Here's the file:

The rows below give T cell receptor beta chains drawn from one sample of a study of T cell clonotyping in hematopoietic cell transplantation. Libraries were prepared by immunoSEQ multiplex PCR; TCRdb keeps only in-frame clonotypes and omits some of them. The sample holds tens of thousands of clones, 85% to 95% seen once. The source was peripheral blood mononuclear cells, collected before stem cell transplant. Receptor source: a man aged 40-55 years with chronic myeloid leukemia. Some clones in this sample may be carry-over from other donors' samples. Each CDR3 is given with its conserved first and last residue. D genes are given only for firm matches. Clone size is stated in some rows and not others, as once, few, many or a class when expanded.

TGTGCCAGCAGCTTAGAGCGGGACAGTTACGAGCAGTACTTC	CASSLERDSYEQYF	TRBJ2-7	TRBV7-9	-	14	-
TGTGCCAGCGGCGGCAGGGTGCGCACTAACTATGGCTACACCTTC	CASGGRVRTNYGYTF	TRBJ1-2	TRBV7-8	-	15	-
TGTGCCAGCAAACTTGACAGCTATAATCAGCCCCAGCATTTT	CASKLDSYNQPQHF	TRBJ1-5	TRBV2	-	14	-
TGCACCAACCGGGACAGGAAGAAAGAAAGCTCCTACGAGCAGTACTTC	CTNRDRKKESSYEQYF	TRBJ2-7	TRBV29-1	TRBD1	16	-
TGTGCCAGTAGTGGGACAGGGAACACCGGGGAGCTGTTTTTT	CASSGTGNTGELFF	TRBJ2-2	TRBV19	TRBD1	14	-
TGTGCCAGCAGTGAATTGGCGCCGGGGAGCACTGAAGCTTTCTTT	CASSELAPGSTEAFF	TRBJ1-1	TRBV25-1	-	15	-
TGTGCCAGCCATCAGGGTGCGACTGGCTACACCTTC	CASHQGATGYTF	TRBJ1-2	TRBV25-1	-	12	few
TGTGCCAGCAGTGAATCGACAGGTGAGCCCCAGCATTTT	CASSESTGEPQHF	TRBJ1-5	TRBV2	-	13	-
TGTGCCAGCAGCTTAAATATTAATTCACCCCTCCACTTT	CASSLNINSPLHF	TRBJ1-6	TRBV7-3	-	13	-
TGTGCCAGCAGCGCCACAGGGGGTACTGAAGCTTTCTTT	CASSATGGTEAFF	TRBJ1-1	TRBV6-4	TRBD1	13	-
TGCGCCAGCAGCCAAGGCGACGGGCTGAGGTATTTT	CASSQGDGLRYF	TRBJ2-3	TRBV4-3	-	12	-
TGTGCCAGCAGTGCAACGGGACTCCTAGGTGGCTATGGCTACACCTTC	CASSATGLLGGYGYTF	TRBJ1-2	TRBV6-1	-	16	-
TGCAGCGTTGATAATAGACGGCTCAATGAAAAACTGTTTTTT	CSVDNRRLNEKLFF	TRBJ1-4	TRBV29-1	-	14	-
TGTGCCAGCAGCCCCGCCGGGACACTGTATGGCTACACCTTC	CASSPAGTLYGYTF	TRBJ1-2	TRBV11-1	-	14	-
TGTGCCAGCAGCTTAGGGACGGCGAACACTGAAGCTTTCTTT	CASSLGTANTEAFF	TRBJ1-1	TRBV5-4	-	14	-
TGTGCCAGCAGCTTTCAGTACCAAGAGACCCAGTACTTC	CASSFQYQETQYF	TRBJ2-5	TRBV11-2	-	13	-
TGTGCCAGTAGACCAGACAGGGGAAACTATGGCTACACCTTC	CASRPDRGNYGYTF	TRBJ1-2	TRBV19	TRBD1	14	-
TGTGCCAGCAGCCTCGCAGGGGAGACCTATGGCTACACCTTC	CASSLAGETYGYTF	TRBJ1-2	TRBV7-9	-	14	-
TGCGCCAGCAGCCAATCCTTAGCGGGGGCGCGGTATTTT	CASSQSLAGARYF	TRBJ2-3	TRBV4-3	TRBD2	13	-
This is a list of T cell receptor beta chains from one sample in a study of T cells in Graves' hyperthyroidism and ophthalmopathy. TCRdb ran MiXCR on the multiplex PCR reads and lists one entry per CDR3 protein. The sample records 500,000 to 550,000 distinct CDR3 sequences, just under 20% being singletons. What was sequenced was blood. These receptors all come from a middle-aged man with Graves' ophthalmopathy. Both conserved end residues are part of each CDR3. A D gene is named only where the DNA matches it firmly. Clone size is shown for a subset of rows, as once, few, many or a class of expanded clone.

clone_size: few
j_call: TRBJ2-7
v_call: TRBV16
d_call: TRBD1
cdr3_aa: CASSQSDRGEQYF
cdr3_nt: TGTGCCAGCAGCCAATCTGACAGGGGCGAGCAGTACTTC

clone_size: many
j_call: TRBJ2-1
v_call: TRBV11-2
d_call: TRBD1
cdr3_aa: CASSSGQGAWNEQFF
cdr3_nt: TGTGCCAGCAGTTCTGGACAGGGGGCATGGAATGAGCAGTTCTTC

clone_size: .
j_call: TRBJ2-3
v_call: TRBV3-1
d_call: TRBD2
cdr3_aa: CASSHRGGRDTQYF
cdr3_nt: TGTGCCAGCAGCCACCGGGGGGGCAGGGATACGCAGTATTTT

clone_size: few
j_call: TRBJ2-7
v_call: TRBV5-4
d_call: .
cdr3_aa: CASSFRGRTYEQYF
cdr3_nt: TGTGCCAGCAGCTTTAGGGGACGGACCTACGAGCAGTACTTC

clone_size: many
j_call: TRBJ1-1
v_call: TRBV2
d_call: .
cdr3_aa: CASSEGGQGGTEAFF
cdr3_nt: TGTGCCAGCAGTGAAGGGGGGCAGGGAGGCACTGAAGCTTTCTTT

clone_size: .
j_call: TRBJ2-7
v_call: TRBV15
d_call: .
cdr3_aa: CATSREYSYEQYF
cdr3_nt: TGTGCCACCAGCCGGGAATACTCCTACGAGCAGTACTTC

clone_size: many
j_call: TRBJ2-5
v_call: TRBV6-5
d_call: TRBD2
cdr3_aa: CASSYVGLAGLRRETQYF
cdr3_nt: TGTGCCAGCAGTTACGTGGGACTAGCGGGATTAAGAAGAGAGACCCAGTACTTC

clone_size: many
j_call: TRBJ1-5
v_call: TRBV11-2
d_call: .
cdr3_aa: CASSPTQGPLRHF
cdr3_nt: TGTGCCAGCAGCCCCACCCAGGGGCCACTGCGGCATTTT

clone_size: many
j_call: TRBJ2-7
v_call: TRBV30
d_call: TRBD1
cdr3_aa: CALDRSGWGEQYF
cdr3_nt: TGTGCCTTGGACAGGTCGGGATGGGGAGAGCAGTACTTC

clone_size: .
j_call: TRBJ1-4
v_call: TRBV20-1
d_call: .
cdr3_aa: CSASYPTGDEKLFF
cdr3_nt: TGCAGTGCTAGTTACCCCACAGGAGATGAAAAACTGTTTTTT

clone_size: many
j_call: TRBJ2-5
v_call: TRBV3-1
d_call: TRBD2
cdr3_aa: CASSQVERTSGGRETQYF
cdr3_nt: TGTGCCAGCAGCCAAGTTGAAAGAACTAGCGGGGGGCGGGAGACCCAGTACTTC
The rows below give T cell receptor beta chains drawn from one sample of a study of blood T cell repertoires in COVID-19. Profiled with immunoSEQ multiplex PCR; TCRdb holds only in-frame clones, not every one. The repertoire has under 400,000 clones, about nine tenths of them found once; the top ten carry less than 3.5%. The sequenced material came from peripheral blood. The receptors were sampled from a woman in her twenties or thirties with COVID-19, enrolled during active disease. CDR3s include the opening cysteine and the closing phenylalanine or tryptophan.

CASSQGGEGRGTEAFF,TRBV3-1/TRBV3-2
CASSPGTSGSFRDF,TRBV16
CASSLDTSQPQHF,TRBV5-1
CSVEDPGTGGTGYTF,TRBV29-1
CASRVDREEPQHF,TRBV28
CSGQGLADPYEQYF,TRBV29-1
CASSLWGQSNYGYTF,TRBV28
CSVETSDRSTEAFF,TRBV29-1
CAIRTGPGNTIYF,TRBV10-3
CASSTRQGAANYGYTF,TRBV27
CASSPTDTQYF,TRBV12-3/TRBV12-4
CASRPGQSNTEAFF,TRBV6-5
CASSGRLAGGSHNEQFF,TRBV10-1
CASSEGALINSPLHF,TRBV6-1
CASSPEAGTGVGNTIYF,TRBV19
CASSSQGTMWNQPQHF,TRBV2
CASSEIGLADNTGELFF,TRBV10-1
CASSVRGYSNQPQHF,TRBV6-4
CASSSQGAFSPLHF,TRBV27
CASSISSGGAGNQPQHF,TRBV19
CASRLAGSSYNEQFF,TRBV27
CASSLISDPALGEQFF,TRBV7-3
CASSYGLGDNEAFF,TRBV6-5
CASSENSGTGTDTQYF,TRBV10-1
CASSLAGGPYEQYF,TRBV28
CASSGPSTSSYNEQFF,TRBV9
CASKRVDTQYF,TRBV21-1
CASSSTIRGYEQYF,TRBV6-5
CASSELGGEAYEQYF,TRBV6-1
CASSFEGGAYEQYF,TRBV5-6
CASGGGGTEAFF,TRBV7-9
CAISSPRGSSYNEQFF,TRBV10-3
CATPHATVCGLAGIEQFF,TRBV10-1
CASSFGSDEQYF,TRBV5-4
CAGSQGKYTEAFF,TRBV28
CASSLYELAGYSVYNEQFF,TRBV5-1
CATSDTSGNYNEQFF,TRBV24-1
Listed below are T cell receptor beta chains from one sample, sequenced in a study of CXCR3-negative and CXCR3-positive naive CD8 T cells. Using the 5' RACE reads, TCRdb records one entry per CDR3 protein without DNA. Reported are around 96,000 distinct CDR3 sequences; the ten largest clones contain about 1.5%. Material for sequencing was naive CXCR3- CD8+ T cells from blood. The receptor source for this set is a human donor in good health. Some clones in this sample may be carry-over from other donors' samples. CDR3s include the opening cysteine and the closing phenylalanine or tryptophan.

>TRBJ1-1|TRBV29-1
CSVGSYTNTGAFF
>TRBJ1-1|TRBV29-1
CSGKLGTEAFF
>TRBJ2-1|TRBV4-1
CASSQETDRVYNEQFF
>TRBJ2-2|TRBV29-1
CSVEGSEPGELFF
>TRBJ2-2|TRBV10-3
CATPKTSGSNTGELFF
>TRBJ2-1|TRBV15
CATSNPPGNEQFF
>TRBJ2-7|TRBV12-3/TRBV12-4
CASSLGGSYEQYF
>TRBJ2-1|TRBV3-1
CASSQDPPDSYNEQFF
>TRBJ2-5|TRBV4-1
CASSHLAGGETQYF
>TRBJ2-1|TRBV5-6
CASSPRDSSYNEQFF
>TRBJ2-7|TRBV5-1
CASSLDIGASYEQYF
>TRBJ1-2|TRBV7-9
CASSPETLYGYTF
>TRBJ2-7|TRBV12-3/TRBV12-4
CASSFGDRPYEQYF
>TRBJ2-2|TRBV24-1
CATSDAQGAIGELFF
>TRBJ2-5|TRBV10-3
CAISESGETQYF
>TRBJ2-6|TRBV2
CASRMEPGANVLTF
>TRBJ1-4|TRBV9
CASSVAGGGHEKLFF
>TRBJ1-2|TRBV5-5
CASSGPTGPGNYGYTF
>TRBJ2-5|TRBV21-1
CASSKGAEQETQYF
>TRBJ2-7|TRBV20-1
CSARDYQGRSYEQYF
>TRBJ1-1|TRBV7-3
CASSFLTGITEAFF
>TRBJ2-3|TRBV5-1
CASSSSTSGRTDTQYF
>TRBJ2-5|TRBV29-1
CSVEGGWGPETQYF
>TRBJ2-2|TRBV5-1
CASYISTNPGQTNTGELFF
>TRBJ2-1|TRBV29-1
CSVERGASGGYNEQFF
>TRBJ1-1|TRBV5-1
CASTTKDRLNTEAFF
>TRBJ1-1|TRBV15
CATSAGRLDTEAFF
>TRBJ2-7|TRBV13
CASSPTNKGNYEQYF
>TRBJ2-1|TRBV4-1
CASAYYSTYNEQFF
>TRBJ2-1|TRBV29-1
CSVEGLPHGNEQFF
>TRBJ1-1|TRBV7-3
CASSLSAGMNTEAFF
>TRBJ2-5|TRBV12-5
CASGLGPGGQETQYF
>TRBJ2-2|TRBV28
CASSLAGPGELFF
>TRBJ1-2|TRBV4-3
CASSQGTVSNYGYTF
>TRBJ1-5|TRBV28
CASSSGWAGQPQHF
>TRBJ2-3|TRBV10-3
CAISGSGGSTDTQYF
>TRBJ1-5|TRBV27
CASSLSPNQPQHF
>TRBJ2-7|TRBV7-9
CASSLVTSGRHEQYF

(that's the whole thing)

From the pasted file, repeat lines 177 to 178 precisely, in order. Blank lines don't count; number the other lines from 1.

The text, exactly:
>TRBJ1-1|TRBV5-1
CASTTKDRLNTEAFF